American astronaut Terry Virts recently shared a touching tribute to actor Leonard Nimoy, releasing a photo of himself directing the Vulcan salute from the International Space Station towards the place of Nimoy’s birth.
Virts, 47, released the image on Twitter on Saturday, according to the New York Daily News. In the photo, Virts’ left hand can be seen, raised in the iconic salute, which he directed toward the east coast of the United States. To the right of his hand lies Massachusetts, the state in which Leonard Nimoy was born. Underscoring the poignancy of the image, Virts wrote no caption for his Nimoy tribute.
Nimoy’s iconic gesture from the original Star Trek series is recognized around the world by fans, though many are unaware that its origins run far deeper than the sci-fi show. In recent years, Nimoy explained that the Vulcan salute was inspired by his childhood in Boston, where he attended an Orthodox Jewish synagogue. As the Inquisitr has previously reported, Nimoy was captivated by the gesture, which was used as a form of blessing. Representing the shape of the Hebrew letter shin, the salute is tied to the first letter of several Hebrew words, including Shaddai (one of the names of God), and Shalom (hello, goodbye, and peace).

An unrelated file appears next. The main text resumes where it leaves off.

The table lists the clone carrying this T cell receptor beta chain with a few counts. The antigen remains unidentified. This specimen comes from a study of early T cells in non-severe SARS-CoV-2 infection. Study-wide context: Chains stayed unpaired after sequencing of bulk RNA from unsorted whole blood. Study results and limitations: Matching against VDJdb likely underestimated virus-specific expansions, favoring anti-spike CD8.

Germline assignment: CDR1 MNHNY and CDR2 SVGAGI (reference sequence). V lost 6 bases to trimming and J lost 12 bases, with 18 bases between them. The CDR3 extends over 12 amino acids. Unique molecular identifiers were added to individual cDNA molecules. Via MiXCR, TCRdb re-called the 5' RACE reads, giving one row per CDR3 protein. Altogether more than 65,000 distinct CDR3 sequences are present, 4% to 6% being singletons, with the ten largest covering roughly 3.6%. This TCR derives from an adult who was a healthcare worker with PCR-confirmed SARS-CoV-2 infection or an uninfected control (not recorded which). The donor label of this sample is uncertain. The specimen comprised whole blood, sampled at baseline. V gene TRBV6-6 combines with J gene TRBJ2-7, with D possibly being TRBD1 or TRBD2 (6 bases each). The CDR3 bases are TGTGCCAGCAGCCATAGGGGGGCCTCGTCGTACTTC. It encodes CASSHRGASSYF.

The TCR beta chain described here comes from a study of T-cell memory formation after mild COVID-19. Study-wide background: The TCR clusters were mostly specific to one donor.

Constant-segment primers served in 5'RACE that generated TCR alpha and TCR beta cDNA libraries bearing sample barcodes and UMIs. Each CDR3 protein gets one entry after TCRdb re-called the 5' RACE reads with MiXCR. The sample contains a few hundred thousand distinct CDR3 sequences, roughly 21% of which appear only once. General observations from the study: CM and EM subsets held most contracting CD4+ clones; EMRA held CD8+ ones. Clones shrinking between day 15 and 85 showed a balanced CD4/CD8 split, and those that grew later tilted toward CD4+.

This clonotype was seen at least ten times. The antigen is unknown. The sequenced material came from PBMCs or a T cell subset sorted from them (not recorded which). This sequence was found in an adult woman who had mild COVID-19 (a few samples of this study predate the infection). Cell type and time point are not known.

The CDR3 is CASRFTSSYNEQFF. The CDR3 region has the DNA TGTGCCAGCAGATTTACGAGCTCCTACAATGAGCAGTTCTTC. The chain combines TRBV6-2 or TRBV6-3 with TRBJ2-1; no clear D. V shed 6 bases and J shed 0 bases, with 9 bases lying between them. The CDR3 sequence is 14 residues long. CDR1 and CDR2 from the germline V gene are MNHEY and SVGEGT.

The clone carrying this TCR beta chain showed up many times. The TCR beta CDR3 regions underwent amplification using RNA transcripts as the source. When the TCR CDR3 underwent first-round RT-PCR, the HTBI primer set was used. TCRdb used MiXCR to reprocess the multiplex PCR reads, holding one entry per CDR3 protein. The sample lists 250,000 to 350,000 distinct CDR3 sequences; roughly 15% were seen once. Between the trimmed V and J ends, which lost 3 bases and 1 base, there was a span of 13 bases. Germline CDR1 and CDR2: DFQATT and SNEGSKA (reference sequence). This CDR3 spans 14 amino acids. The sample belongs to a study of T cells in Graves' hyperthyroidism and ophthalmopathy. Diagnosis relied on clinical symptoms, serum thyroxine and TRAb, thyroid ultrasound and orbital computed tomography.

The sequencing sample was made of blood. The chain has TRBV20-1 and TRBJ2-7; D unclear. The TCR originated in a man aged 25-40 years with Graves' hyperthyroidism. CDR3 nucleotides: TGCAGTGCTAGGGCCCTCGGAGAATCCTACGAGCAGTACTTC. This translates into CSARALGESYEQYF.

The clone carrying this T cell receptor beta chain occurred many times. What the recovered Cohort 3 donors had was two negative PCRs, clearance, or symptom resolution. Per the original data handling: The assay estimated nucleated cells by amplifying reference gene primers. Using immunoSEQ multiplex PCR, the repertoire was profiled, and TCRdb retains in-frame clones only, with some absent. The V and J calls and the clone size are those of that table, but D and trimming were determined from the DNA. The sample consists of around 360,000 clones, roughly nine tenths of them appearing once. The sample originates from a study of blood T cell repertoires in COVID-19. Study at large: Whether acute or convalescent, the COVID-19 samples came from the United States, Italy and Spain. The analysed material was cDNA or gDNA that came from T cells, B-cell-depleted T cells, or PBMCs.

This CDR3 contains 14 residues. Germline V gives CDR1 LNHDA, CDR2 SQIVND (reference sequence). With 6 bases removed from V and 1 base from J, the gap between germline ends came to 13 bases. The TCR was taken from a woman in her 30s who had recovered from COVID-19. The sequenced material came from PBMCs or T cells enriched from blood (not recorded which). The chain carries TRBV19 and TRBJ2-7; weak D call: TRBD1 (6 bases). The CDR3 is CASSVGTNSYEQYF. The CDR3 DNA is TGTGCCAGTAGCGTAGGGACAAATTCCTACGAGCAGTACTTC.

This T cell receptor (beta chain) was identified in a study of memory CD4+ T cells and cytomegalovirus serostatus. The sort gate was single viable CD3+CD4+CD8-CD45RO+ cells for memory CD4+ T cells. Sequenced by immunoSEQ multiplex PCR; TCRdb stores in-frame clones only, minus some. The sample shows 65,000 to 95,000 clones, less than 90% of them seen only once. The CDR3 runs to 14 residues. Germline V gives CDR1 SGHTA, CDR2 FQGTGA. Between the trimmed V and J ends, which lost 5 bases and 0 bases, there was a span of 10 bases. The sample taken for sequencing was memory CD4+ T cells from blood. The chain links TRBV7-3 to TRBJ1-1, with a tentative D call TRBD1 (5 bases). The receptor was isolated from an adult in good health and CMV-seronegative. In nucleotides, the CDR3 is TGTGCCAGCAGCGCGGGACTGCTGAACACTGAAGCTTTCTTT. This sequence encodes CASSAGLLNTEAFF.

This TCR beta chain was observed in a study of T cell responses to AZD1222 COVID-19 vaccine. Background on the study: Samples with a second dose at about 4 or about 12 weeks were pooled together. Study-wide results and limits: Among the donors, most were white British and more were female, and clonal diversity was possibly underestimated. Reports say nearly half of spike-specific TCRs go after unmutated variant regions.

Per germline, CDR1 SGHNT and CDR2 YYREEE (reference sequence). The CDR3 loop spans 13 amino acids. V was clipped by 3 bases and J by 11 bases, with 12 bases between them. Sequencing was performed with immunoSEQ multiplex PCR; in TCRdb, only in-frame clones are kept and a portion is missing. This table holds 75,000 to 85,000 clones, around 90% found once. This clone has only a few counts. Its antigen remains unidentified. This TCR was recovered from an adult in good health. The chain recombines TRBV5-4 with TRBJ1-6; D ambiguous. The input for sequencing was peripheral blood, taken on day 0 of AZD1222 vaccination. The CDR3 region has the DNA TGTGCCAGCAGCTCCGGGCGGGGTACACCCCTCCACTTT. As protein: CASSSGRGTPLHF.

Virts’ salute wasn’t the only tribute to Nimoy to come from NASA, as the Verge points out. NASA administrator Charles Bolden released a statement, honoring the iconic actor whose character, Mr. Spock, inspired many at the space agency.
“Leonard Nimoy was an inspiration to multiple generations of engineers, scientists, astronauts, and other space explorers,” he noted. “As Mr. Spock, he made science and technology important to the story, while never failing to show, by example, that it is the people around us who matter most.”
Rest in peace Leonard Nimoy. You lived a long and prosper life. Vulcan salute to you pic.twitter.com/3yTQz9nGMC
— mariadanielabarriga (@maribar95) February 27, 2015
Earlier this week, Virts experienced his own drama while on a mission outside the International Space Station. Last Wednesday, and again on Sunday, water pooled in the astronaut’s helmet while he was conducting a spacewalk to work on the station’s robotic arm. As CNN notes, NASA’s space station managers have expressed a high degree of confidence in the suit, and the water leak is a known issue.
Other tributes to Leonard Nimoy have surfaced in the media, yet the unique nature of a salute from the space station assured that it spread quickly across the internet.
[Image: Twitter/ @Astroterry via the New York Daily News]